The problem

The blockchain technology is hailed as a great provider of transparency. The technology is the basis for an open system of transmission where all transactions are recorded and available to anyone. The crypto space is awash with noise, and with so many transactions taking place, it is difficult for users, developers traders, and organizations to make decisions based upon the data.

Even when users drill into a transaction to examine it in detail, the level of transparency is usually limited to the blockchain and its date, time, value traded, as well as the addresses of both parties. These are equivalent to account numbers.

The projects have been able to extract useful information from these data. Etherscan is a block-explorer that allows users to browse and search the transaction history of an address. Chainalysis is a platform that focuses on anti-money-laundering. It allows users to use their investigation software in order to monitor transactions live.

Understanding transactions can be difficult when there are no addresses or names of the parties involved. If the parties to two identical transactions are different, such as if one is a bank or exchange and the other is a person, the perception of the trades will be very different. It could be even criminal.

Could the public find out more about an address without identifying the owner or doxxing them?

(Nansen)

Projects to Watch: Reclaiming Purpose for Crypto

The idea: Nansen

Alex Svanevik, CEO of Nansen, says that the inspiration for Nansen was Crypto Twitter.

Svanevik, a data scientist, is an expert in the field. He noticed viral tweets by people who wondered, for example, who owned the addresses of $200 million USDT that moved from one to another. The blockchain was transparent, in that people could see how much capital moved but not why.

Svanevik stated that “we saw two needs, both in the investor camp and builder’s camp. People could better understand their ecosystem and build products.”

In April 2020, Svanevik, Lars Bakke Krogvig, and Evgeny Medivedev, two other data scientists, named Nansen after Norwegian polymath Fridtjof Nansen and Nobel Peace Prize winner. Krogvig, Medvedev and Svanevik were responsible for the engineering effort exclusively focused on building. Svanevik was in charge of business strategy and fundraising.

They set out to attribute, characterize or label addresses. This is a challenging task due to the sheer volume of data. The team had to find a way to combine data from different layers 2 and blockchains into one form that could be used for analytics.

What’s on a label

Nansen’s website states that the company has labeled over 250 million addresses across ten different blockchains.

Nansen uses algorithms to determine the type of wallet based on its behavior and activity. The wallets will then be tagged with descriptors such as fund, decentralized exchange trader, or private investor. Nansen also adds an emoji that lets users know if a wallet is an exchange or a smart contract.

Nansen’s toolbox has more than a hundred names, and each wallet is able to be tagged several times. A Nansen post states that it uses labels and that does not doxx or reveal private identity. This is in line with the crypto-ethos of privacy and anonymity.

Many wallets, however, are public knowledge, including those of well-known individuals such as Justin Sun and Vitalik Yeterin, as well as companies like Wintermute or Jump Trading.

Nansen gives users a better understanding of what’s happening on the blockchain. By naming wallets users can see when Justin Sun trades at a decentralized market, or when legendary collector of non-fungible (NFT) tokens purchased PFPs from Milady Maker.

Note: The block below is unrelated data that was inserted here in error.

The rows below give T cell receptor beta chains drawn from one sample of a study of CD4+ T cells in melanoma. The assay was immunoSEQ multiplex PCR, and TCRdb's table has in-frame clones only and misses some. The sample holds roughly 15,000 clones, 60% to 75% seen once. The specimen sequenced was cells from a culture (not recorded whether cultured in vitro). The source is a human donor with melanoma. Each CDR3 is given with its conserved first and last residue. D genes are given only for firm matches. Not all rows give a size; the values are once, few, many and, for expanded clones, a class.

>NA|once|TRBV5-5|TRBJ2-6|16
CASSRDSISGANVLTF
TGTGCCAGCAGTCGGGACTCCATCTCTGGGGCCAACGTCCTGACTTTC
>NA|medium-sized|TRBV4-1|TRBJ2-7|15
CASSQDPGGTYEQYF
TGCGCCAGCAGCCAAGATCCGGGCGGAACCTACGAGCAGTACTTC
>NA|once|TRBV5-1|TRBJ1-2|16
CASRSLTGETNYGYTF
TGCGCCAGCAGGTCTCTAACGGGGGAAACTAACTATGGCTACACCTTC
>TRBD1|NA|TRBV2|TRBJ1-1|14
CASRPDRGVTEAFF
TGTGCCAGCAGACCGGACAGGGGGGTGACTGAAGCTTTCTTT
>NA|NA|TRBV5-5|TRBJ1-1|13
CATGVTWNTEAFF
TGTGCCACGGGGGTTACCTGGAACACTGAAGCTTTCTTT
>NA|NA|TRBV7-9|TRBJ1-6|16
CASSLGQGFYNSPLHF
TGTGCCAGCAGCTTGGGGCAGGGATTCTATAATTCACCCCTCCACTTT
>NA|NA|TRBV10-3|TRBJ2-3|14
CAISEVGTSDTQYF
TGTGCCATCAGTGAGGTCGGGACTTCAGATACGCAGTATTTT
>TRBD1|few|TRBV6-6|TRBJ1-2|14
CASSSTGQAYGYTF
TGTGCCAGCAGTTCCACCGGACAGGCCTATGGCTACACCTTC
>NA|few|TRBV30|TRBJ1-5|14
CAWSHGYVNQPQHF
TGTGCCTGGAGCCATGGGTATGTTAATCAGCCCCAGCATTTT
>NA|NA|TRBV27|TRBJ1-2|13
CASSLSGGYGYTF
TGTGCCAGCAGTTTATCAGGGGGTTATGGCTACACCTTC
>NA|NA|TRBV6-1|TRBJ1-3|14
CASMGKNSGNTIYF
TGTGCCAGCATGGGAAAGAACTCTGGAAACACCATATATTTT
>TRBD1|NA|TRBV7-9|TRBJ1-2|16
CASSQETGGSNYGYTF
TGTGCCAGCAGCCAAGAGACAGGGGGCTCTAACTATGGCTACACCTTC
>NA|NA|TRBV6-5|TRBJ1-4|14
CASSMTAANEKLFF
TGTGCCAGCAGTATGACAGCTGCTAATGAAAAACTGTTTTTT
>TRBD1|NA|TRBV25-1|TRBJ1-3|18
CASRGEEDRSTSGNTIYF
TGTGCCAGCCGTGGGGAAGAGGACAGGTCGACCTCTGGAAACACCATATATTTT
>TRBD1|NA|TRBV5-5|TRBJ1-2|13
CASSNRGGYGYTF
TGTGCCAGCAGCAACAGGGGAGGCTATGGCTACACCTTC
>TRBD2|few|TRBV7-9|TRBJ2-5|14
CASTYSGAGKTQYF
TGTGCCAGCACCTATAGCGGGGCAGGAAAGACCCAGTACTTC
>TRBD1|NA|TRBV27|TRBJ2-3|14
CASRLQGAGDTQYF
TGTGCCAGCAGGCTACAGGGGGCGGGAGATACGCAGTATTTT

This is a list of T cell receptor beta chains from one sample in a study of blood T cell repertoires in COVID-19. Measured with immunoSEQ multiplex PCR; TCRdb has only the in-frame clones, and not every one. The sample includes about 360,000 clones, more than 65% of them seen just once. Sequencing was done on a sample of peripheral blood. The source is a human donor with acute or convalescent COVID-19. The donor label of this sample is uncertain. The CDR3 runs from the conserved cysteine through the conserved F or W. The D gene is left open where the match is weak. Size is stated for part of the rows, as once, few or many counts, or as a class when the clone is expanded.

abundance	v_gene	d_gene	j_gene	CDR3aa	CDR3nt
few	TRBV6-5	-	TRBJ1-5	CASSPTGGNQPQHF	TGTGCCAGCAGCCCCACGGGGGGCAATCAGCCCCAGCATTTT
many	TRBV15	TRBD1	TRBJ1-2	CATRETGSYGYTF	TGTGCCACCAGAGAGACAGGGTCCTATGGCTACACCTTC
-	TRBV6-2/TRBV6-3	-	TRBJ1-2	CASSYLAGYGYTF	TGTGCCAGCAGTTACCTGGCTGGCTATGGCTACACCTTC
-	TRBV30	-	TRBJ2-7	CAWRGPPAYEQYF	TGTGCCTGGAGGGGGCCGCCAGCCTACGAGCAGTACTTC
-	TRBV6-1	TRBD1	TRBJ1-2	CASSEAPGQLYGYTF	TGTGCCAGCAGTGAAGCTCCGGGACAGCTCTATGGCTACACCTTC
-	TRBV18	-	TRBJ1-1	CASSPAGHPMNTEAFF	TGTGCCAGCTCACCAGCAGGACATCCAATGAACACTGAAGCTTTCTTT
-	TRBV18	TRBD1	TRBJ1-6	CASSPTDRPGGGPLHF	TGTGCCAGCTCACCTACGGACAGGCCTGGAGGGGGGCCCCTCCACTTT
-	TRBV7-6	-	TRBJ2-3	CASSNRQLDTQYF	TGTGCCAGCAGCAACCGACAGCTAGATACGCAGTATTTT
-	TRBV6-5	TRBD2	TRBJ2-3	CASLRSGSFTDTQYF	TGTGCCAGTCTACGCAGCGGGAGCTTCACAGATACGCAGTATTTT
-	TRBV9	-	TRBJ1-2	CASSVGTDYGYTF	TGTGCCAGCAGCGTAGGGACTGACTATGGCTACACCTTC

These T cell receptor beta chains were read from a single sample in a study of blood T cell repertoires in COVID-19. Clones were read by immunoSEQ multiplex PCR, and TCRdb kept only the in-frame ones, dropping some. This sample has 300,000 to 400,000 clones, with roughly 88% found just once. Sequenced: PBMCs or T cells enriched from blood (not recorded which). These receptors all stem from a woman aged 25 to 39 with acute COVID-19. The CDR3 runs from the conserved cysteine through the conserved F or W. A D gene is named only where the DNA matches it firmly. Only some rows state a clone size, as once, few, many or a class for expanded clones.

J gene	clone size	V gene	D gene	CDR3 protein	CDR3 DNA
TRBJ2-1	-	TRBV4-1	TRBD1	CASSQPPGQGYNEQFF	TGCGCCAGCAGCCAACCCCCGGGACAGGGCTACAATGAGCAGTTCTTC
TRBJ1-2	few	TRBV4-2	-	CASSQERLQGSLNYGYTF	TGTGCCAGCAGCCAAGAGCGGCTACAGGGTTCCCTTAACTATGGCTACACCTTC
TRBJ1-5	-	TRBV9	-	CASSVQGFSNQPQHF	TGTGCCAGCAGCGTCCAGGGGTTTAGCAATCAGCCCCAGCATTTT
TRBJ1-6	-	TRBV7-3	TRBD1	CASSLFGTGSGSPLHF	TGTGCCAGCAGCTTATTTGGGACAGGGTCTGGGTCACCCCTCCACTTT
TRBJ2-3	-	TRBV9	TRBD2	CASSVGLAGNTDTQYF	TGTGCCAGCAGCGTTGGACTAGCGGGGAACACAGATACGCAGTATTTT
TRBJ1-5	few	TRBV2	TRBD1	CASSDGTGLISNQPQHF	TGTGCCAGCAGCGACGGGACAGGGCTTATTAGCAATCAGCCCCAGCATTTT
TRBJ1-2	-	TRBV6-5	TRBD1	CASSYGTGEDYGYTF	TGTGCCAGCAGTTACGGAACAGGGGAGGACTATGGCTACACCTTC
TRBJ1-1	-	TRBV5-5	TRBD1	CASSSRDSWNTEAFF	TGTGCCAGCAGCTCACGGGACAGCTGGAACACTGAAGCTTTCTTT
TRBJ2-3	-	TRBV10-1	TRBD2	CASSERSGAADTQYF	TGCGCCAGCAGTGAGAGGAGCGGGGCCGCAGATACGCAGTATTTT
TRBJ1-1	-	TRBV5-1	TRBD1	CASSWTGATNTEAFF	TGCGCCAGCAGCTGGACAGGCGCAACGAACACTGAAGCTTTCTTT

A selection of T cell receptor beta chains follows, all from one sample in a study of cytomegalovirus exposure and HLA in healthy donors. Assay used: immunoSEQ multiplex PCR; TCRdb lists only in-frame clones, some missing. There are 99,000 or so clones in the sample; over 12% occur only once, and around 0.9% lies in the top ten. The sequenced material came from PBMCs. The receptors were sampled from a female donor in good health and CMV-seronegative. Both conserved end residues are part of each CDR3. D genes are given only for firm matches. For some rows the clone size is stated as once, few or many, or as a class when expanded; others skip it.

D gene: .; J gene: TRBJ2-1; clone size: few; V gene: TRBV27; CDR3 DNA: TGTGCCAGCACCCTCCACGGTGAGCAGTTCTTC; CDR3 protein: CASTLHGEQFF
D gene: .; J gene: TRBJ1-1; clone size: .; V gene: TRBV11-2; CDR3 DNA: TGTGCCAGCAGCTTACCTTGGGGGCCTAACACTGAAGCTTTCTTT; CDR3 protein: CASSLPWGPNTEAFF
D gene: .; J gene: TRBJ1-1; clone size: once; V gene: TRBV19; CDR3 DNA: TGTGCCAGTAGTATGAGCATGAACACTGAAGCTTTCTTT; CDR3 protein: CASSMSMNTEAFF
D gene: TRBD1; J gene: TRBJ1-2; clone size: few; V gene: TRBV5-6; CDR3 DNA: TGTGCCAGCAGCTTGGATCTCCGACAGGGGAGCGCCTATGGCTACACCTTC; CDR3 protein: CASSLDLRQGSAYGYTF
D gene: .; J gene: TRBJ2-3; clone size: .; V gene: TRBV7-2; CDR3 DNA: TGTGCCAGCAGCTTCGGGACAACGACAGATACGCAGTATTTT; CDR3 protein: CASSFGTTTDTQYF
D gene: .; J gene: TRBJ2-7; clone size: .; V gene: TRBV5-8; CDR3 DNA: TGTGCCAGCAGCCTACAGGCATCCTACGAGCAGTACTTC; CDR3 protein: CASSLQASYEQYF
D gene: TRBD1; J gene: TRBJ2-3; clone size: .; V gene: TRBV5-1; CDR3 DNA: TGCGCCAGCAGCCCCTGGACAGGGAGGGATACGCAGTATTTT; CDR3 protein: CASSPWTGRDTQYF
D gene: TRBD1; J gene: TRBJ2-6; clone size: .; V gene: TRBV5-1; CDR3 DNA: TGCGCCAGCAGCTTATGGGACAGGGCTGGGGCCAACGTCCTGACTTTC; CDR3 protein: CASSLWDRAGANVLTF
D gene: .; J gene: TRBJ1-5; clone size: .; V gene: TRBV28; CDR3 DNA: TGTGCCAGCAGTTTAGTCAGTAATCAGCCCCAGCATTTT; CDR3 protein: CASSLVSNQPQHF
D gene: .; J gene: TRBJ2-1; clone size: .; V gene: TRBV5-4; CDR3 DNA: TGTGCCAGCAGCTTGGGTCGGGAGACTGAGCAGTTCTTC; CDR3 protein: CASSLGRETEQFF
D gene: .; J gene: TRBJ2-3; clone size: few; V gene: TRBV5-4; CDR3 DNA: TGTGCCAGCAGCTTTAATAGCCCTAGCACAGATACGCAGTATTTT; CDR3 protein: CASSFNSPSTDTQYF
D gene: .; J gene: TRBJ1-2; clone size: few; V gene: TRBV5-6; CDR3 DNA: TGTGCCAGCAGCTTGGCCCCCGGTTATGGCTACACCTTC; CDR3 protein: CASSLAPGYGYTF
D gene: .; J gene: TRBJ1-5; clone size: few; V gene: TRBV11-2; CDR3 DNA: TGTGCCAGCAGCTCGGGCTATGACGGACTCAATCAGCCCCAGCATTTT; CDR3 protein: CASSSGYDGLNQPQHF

Instruments and controls

Nansen dashboards provide sophisticated tools for data analysis, building on its labeling capabilities. Token God Mode is a dashboard that allows users to dive deep into a token, showing its distribution, activity and exchanges.

Exchange Flows shows the users which wallets interact with exchanges. It also shows what tokens flow to and from exchanges.

Nansen has even created a dashboard, called NFT Paradise, that displays recent sweeps (defined by the purchase of three or more NFTs at once), the most profitable collections for flipping (defined by the buys and sales within a specified time period) as well as the most popular NFTs contracts over the last seven days.

Token God Mode is just one of many dashboards available on Nansen. They cut through the clutter and allow users to focus their attention on specific parameters. Svanevik explained that instead of 40 tabs for analyzing a particular chain, all the information is in one place.

Future of Finance

Nansen has a headquarters in Singapore, and employs approximately 150 people across 38 different countries. Svanevik believes Nansen is an important player for the future of finance. Many investment firms agreed. According to Svanevik, Accel, GIC, (Singapore’s sovereign wealth fund), Andreessen (a16z), Tiger Global, and SCB 10X have all invested $88 million.

Svanevik said that he hopes the crypto community “will have built a new financial framework for the world by 2035 so that traditional finance will be replace with blockchains.” Svanevik will do his part to help make this happen. He said, “This future does not happen on its own.”

Svanevik stated that transparency is key to building.

First, we must ensure that pioneers who are entering the crypto-space – traders, investors and builders – will succeed. “If we help them to get the best information, so that they see success, then they will reinvest in the industry. If they invest in the industry then it will blossom. Svanevik continued, “You get new projects and companies that are being realized in order to build this futuristic future that we want.”

Daniel Kuhn, Jeanhee Kim and Daniel Kuhn edited the book.